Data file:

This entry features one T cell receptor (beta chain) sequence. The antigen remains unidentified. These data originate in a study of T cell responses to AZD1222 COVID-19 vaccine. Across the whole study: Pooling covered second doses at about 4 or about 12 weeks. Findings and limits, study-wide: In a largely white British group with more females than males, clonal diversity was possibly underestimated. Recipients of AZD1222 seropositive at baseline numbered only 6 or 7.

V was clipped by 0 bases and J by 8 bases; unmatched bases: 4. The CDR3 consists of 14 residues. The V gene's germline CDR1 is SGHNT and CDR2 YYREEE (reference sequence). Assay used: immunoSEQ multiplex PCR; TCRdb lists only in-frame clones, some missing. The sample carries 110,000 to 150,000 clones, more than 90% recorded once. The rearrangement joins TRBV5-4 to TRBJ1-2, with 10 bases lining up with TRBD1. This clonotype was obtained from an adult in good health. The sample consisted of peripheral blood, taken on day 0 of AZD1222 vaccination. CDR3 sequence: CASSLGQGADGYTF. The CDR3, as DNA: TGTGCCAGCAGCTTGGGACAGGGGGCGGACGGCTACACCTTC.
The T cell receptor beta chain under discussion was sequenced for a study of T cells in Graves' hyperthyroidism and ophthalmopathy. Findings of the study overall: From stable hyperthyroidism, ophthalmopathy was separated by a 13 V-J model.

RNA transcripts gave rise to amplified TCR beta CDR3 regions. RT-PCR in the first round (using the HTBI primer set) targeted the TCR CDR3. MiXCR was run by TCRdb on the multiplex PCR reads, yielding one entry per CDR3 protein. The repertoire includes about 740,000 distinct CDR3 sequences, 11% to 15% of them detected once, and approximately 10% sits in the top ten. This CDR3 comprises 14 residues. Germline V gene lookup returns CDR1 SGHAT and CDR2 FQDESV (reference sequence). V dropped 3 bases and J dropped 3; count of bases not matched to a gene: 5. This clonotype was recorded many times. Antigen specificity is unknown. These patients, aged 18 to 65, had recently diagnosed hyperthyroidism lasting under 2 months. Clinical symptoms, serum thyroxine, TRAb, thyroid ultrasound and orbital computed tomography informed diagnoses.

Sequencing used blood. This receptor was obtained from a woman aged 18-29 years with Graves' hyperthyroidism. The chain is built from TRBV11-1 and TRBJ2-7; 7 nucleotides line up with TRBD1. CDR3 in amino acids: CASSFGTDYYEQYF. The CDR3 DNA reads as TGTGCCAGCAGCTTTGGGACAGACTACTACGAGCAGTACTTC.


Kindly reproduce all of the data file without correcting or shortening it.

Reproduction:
This entry features one T cell receptor (beta chain) sequence. The antigen remains unidentified. These data originate in a study of T cell responses to AZD1222 COVID-19 vaccine. Across the whole study: Pooling covered second doses at about 4 or about 12 weeks. Findings and limits, study-wide: In a largely white British group with more females than males, clonal diversity was possibly underestimated. Recipients of AZD1222 seropositive at baseline numbered only 6 or 7.

V was clipped by 0 bases and J by 8 bases; unmatched bases: 4. The CDR3 consists of 14 residues. The V gene's germline CDR1 is SGHNT and CDR2 YYREEE (reference sequence). Assay used: immunoSEQ multiplex PCR; TCRdb lists only in-frame clones, some missing. The sample carries 110,000 to 150,000 clones, more than 90% recorded once. The rearrangement joins TRBV5-4 to TRBJ1-2, with 10 bases lining up with TRBD1. This clonotype was obtained from an adult in good health. The sample consisted of peripheral blood, taken on day 0 of AZD1222 vaccination. CDR3 sequence: CASSLGQGADGYTF. The CDR3, as DNA: TGTGCCAGCAGCTTGGGACAGGGGGCGGACGGCTACACCTTC.
The T cell receptor beta chain under discussion was sequenced for a study of T cells in Graves' hyperthyroidism and ophthalmopathy. Findings of the study overall: From stable hyperthyroidism, ophthalmopathy was separated by a 13 V-J model.

RNA transcripts gave rise to amplified TCR beta CDR3 regions. RT-PCR in the first round (using the HTBI primer set) targeted the TCR CDR3. MiXCR was run by TCRdb on the multiplex PCR reads, yielding one entry per CDR3 protein. The repertoire includes about 740,000 distinct CDR3 sequences, 11% to 15% of them detected once, and approximately 10% sits in the top ten. This CDR3 comprises 14 residues. Germline V gene lookup returns CDR1 SGHAT and CDR2 FQDESV (reference sequence). V dropped 3 bases and J dropped 3; count of bases not matched to a gene: 5. This clonotype was recorded many times. Antigen specificity is unknown. These patients, aged 18 to 65, had recently diagnosed hyperthyroidism lasting under 2 months. Clinical symptoms, serum thyroxine, TRAb, thyroid ultrasound and orbital computed tomography informed diagnoses.

Sequencing used blood. This receptor was obtained from a woman aged 18-29 years with Graves' hyperthyroidism. The chain is built from TRBV11-1 and TRBJ2-7; 7 nucleotides line up with TRBD1. CDR3 in amino acids: CASSFGTDYYEQYF. The CDR3 DNA reads as TGTGCCAGCAGCTTTGGGACAGACTACTACGAGCAGTACTTC.